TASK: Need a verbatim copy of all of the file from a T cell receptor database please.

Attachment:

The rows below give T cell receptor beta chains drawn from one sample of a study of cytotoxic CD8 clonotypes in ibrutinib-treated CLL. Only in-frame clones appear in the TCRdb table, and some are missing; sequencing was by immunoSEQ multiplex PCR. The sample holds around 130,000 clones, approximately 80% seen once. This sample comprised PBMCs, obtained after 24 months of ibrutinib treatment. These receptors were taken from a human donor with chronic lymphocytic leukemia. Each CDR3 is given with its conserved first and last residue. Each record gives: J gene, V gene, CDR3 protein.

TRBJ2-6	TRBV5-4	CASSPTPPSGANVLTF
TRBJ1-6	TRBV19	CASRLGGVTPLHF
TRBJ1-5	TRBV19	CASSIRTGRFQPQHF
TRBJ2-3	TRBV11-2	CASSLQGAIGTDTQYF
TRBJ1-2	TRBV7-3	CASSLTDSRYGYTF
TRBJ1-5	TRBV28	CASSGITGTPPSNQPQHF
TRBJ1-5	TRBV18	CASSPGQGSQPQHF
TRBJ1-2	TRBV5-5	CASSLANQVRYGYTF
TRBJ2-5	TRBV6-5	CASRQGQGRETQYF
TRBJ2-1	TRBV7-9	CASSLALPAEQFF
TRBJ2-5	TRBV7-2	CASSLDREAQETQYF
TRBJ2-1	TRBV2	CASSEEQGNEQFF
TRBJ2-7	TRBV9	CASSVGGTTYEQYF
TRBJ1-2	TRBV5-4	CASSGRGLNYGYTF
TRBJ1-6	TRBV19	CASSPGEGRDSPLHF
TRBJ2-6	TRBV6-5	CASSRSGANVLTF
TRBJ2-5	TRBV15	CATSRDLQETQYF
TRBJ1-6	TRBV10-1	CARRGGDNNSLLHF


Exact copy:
The rows below give T cell receptor beta chains drawn from one sample of a study of cytotoxic CD8 clonotypes in ibrutinib-treated CLL. Only in-frame clones appear in the TCRdb table, and some are missing; sequencing was by immunoSEQ multiplex PCR. The sample holds around 130,000 clones, approximately 80% seen once. This sample comprised PBMCs, obtained after 24 months of ibrutinib treatment. These receptors were taken from a human donor with chronic lymphocytic leukemia. Each CDR3 is given with its conserved first and last residue. Each record gives: J gene, V gene, CDR3 protein.

TRBJ2-6	TRBV5-4	CASSPTPPSGANVLTF
TRBJ1-6	TRBV19	CASRLGGVTPLHF
TRBJ1-5	TRBV19	CASSIRTGRFQPQHF
TRBJ2-3	TRBV11-2	CASSLQGAIGTDTQYF
TRBJ1-2	TRBV7-3	CASSLTDSRYGYTF
TRBJ1-5	TRBV28	CASSGITGTPPSNQPQHF
TRBJ1-5	TRBV18	CASSPGQGSQPQHF
TRBJ1-2	TRBV5-5	CASSLANQVRYGYTF
TRBJ2-5	TRBV6-5	CASRQGQGRETQYF
TRBJ2-1	TRBV7-9	CASSLALPAEQFF
TRBJ2-5	TRBV7-2	CASSLDREAQETQYF
TRBJ2-1	TRBV2	CASSEEQGNEQFF
TRBJ2-7	TRBV9	CASSVGGTTYEQYF
TRBJ1-2	TRBV5-4	CASSGRGLNYGYTF
TRBJ1-6	TRBV19	CASSPGEGRDSPLHF
TRBJ2-6	TRBV6-5	CASSRSGANVLTF
TRBJ2-5	TRBV15	CATSRDLQETQYF
TRBJ1-6	TRBV10-1	CARRGGDNNSLLHF